In 1687, Isaac Newton published Principia Mathematica, explaining how the universe worked. It wasn’t the hand of God pushing the oceans that caused tides (for example), tides were caused by the gravitational pull of the moon. So, having discovered a grand design accounting for planetary motion, etc etc, it was logical to do the same with flora and fauna. Which is why in 1752, Carl von Linne, a Swedish naturalist writing under the name of Linnaeus, published the Philosophia Botanica, where he catalogued all plants according to class, genus, and species. For Linnaeus, the universe was static and unchanging: there were an exact number of plants and animals, and that number was a constant: there were neither too many, nor too few species. Why? Because it was self-evident: the number of species was part of the Grand Design (by now a proper name). The Grand Design was perfect, because God the creator was perfect. For there to be a “mistake” in the Grand Design, that meant to eighteenth century intellectuals that God would be capable of error—and that (by definition) could not be true.
At that time, the growth of the industrial revolution created an increased demand for metals. In an effort to satisfy this demand, specialists in both mining and analysis of the various forms of geological strata stepped forward. Following this new attention to geology, there was also the discovery of a variety of fossilized plants and animals in different levels of strata. It become apparent that some of the fossils present in the higher (and presumably younger) strata were not present in the older, deeper layers of strata. Then, in March 1793, a canal builder named William Smith noticed that the layers of strata were often in continuous, integral layers. While cutting one canal, Mr. Smith was able to identify three distinct layers of strata, by recognizing the different fossils in each layer.
A French biologist named Georges Cuvier offered a partial solution. Mr. Cuvier had developed a technique where he could reconstruct the shape of an entire animal, just using only a small number of bones. Cuvier’s method was that immortalized in the song “The toe bone’s connected to the foot bone. The foot bone’s connected to the ankle bone. The ankle bone’s connected to the…” you get what I mean. Cuvier called this process “comparative anatomy.”
Cuvier went on to describe how some parts of animals are so basic, that those parts were common to all animals. However, each species’ environment demanded that those common characteristics adapt and become specialized. Cuvier then identified four branches of animals: vertebrates, mollusks, jointed, and radiates. While Cuvier still believed each animal species would remain fixed within its branch, he did suggest that there was the possibility of individual species developing and changing. Following Cuvier’s conclusions, the principle of simultaneous creation became suspect.
Lots of other really fascinating stuff happened, so if you care, you owe it to yourself to read Mr. Burke’s book. The whole book is a blast and a half—as are all his other books.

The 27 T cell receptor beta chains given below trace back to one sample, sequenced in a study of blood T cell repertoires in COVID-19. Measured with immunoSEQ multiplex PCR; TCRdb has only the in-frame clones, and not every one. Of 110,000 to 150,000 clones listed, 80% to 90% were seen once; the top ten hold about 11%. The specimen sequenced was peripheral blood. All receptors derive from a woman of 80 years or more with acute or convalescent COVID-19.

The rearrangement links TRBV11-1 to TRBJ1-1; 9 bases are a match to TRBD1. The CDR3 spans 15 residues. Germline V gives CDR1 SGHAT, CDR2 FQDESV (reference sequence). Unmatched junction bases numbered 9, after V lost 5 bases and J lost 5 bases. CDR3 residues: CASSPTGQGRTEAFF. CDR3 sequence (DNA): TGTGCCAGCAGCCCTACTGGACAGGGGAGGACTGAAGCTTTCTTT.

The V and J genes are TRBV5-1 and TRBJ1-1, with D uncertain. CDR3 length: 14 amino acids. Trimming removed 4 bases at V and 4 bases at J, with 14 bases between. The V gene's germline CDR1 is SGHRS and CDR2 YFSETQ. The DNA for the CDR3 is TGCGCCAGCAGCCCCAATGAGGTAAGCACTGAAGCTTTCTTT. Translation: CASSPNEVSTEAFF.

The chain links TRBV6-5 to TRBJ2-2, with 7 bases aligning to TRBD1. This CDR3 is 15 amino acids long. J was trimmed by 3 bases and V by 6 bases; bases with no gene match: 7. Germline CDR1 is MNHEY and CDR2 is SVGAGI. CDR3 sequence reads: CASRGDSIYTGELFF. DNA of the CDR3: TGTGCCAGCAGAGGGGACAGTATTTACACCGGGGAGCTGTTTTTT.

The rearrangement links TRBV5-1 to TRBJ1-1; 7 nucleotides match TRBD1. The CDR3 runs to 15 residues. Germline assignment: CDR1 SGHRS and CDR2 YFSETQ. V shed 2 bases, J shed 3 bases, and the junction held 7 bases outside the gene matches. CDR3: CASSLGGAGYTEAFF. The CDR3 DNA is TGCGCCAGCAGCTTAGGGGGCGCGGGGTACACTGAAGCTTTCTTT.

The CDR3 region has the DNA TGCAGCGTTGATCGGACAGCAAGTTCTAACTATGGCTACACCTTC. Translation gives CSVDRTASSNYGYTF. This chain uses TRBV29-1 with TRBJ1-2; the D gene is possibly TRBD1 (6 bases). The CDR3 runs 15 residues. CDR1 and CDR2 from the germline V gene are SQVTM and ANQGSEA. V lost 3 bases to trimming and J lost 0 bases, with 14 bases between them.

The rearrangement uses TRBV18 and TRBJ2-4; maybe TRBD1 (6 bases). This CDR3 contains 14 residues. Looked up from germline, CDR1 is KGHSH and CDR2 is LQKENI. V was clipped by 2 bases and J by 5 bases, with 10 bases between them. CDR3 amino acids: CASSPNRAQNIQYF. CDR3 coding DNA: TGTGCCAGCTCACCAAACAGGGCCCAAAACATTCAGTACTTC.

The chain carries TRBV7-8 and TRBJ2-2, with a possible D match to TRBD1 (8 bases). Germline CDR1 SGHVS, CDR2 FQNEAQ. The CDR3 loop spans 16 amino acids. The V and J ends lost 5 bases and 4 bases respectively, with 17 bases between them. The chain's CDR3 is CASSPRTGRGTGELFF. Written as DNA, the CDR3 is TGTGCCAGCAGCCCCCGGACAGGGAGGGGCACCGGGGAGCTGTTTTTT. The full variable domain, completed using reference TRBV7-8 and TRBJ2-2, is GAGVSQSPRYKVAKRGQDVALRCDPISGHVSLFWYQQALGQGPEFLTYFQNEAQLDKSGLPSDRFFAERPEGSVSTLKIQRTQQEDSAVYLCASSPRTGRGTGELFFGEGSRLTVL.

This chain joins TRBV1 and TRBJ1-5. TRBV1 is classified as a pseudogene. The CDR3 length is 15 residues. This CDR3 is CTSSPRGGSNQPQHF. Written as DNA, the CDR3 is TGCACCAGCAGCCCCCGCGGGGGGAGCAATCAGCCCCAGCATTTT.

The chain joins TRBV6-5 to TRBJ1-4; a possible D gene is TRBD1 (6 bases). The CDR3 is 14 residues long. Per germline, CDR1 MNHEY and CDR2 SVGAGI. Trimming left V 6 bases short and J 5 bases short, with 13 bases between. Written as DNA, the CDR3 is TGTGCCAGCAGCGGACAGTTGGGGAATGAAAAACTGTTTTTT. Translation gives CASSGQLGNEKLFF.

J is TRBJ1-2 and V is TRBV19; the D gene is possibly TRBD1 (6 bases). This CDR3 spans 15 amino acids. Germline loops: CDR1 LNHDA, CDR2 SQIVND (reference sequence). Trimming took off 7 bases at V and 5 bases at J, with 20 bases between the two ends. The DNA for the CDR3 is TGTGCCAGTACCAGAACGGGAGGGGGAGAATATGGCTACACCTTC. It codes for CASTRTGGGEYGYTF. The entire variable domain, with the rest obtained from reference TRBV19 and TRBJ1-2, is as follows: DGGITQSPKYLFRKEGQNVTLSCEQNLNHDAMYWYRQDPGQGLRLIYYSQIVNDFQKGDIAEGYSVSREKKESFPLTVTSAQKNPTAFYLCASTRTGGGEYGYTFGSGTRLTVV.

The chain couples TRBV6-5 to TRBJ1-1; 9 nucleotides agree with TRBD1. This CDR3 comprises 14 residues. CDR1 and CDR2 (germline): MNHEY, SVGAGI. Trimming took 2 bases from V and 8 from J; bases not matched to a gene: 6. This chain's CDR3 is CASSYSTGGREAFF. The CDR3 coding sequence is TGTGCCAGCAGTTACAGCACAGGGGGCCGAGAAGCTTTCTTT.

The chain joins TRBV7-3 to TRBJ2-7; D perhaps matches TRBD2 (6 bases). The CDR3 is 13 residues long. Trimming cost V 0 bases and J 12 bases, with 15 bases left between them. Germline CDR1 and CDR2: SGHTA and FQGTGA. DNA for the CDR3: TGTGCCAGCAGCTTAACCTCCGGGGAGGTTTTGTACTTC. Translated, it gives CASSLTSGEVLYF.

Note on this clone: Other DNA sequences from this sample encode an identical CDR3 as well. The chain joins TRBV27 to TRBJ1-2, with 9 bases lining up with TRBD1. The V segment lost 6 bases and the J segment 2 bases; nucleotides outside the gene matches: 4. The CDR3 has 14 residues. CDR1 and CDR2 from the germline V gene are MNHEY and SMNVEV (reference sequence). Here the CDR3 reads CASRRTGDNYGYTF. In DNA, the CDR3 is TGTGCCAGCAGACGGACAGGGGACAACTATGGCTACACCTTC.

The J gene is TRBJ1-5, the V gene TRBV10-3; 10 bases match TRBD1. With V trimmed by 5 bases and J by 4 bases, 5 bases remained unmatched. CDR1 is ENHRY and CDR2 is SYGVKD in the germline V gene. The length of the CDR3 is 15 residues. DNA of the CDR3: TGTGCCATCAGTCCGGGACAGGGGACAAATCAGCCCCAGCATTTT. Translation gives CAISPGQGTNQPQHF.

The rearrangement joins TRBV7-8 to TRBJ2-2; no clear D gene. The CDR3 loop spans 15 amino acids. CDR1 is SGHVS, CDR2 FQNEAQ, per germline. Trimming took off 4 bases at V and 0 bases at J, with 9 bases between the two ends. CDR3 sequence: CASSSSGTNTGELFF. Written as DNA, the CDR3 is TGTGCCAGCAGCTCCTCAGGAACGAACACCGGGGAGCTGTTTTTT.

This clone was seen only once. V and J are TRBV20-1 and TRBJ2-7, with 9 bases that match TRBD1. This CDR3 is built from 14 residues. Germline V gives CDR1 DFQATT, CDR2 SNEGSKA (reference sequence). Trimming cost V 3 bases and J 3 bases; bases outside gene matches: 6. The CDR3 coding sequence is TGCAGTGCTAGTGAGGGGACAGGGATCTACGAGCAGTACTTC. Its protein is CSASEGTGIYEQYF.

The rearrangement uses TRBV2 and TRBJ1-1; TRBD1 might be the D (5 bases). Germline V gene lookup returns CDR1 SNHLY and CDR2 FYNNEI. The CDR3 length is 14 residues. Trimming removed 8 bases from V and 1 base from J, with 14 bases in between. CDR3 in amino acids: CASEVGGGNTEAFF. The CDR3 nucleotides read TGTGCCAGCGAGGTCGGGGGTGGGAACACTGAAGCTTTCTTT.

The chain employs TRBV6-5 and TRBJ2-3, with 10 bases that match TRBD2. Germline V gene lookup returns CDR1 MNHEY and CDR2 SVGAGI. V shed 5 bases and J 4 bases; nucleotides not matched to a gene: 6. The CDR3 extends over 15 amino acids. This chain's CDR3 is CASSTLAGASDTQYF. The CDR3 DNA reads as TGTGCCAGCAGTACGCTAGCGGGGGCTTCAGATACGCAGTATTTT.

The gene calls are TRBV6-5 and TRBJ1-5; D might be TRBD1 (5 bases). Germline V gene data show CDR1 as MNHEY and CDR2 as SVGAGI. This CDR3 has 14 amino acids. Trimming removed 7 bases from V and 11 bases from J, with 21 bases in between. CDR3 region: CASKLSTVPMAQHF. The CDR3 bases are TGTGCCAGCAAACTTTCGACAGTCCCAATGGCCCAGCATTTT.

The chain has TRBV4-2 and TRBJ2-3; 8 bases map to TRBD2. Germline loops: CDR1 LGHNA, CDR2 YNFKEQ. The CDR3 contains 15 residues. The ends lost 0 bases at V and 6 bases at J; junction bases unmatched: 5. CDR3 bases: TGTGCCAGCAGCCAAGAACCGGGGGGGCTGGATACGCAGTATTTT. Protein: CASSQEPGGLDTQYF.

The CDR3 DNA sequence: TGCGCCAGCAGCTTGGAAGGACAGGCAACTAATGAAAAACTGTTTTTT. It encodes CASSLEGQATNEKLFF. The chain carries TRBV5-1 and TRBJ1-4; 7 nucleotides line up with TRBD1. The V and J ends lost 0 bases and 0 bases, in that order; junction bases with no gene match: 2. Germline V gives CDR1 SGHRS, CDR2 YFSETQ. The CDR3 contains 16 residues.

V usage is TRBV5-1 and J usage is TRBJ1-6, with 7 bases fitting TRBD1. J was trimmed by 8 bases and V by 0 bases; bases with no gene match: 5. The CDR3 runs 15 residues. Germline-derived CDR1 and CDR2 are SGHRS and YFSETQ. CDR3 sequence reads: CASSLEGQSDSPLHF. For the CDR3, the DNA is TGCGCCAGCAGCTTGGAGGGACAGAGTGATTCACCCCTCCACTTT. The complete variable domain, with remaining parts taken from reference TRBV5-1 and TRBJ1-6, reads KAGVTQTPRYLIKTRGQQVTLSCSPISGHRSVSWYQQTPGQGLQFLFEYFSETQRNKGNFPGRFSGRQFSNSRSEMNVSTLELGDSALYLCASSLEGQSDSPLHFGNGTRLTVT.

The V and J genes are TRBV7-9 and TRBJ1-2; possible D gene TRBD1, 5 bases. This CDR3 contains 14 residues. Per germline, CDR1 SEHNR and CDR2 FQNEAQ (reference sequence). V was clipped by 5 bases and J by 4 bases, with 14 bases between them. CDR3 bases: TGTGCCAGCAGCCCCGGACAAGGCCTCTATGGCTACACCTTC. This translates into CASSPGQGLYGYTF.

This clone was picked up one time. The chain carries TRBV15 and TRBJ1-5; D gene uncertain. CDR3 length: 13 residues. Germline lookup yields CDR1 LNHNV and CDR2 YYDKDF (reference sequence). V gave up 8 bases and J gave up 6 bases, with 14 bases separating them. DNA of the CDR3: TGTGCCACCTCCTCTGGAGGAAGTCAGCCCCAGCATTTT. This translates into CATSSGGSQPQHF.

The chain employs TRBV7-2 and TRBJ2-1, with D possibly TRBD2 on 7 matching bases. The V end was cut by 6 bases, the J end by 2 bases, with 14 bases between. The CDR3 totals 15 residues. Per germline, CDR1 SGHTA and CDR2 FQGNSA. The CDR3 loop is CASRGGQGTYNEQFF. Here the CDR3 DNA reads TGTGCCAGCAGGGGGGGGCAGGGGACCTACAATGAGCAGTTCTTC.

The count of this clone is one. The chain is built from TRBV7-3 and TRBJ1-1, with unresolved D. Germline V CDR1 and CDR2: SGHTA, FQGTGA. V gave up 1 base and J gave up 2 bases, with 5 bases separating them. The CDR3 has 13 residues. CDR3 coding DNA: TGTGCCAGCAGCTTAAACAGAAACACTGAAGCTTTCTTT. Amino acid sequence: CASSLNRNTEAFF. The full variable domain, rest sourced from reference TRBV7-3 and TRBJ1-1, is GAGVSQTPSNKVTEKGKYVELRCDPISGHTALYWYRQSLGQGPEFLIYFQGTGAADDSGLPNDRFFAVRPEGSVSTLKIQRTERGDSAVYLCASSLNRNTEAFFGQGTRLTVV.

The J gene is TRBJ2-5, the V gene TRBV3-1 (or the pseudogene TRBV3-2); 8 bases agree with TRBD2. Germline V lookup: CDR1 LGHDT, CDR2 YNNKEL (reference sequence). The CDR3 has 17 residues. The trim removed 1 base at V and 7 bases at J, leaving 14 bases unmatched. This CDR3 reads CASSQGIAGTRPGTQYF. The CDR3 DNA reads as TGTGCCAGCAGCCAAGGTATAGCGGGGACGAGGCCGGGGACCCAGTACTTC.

The Biblical view of creation took its hardest blow at the hands of Charles Lyell, a friend and intellectual forerunner to Charles Darwin. Lyell was a talented botanist and a creative geologist—but a horrible barrister. Lucky for him though, that didn’t matter: Lyell’s family was rich. Forgetting about law, Lyell traveled to Italy to study limestone strata containing marine fossils. Lyell was able to identify a particular layer of strata that was comparatively more recent, because it contained fossilized marine life that were identical to present day forms. "Older" strata were layers that contained extinct forms of animal life; that is, the fossilized animals no longer existed.
Lyell was shocked to find a particular layer of limestone strata that contained only present forms of marine life (and none that were extinct) continued underneath a mountain named Etna. While digging at the base of Etna, Lyell discovered that mountain had been built up over time, from literally thousands of separate and distinct lava flows. Etna (at that time) was 10,000 feet high and ninety miles wide, so forming that mountain (given the rate of individual lava flows) had to have taken millions of years. Therefore, if a strata containing only contemporary fossils passed under a mountain (a mountain that had to take millions of year to form), then the current population of marine species must have existed for millions of years—meaning the strata with extinct species had to much older than even that. Lyell (and lots of other folks) concluded that the Christian Bible’s account of a 6,000 year old earth was untenable.
Lyell’s work introduced two other radical ideas. First, the fact that some species continued to survive while others disappeared suggested that the species that died out were not able to survive because of changes in their environment. For the species that did survive, they survived because they were able to adapt to whatever environmental changes that occured. Second, just as the evolution and change in geological formations could be explained as a response to a changing environment, so too could the changes in animals and plants be attributed to the species' responses to a changing environment. In other words, Lyell had suggested a rational, materialist explanation could account for how the world came into being. As with Newton’s explanation of how the tides were not created by the hand of god, Lyell tried to explain how the growth and destruction of species were not unfathomable mysteries, attributable only to unknowable supernatural forces.